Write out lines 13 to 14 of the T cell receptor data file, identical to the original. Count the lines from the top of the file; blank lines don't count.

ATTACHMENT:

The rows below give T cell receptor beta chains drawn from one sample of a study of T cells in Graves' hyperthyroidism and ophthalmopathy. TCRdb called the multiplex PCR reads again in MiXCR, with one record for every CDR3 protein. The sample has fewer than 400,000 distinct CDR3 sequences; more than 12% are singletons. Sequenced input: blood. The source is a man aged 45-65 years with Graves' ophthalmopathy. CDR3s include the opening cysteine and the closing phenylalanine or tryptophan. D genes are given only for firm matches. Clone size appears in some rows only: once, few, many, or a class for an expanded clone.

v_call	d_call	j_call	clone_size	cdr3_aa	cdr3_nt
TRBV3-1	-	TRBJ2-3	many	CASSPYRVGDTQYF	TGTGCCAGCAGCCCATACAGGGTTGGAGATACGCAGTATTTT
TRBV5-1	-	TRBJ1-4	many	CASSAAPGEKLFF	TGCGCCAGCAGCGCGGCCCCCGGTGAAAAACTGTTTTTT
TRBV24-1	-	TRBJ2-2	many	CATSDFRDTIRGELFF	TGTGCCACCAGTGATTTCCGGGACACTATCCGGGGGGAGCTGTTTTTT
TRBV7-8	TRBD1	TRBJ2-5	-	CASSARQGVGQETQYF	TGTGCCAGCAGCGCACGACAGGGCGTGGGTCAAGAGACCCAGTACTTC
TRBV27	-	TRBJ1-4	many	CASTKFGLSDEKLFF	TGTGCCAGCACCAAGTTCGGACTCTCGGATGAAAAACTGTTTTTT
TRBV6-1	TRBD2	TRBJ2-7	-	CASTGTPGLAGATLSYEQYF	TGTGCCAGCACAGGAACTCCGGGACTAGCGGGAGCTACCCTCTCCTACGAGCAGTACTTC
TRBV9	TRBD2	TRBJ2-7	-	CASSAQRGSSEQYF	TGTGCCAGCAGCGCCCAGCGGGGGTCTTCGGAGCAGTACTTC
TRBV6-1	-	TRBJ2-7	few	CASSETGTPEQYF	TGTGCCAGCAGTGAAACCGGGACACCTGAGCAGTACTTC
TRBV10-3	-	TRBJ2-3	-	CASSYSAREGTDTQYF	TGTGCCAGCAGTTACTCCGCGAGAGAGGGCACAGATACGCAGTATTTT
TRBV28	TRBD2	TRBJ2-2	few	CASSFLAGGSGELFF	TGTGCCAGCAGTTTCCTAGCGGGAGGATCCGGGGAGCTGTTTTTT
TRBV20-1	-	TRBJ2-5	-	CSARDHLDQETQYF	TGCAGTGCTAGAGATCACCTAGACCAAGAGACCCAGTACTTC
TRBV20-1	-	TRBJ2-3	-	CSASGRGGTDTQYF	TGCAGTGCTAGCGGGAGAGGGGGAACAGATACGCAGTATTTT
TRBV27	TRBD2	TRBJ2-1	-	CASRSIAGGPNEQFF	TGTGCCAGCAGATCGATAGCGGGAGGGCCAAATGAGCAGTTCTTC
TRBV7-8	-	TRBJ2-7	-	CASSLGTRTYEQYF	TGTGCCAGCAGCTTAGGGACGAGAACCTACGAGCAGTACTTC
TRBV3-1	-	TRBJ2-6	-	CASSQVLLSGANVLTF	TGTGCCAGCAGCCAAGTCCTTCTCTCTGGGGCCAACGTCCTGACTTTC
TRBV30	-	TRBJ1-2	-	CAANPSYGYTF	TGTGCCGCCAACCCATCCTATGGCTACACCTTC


TRBV20-1	-	TRBJ2-5	-	CSARDHLDQETQYF	TGCAGTGCTAGAGATCACCTAGACCAAGAGACCCAGTACTTC
TRBV20-1	-	TRBJ2-3	-	CSASGRGGTDTQYF	TGCAGTGCTAGCGGGAGAGGGGGAACAGATACGCAGTATTTT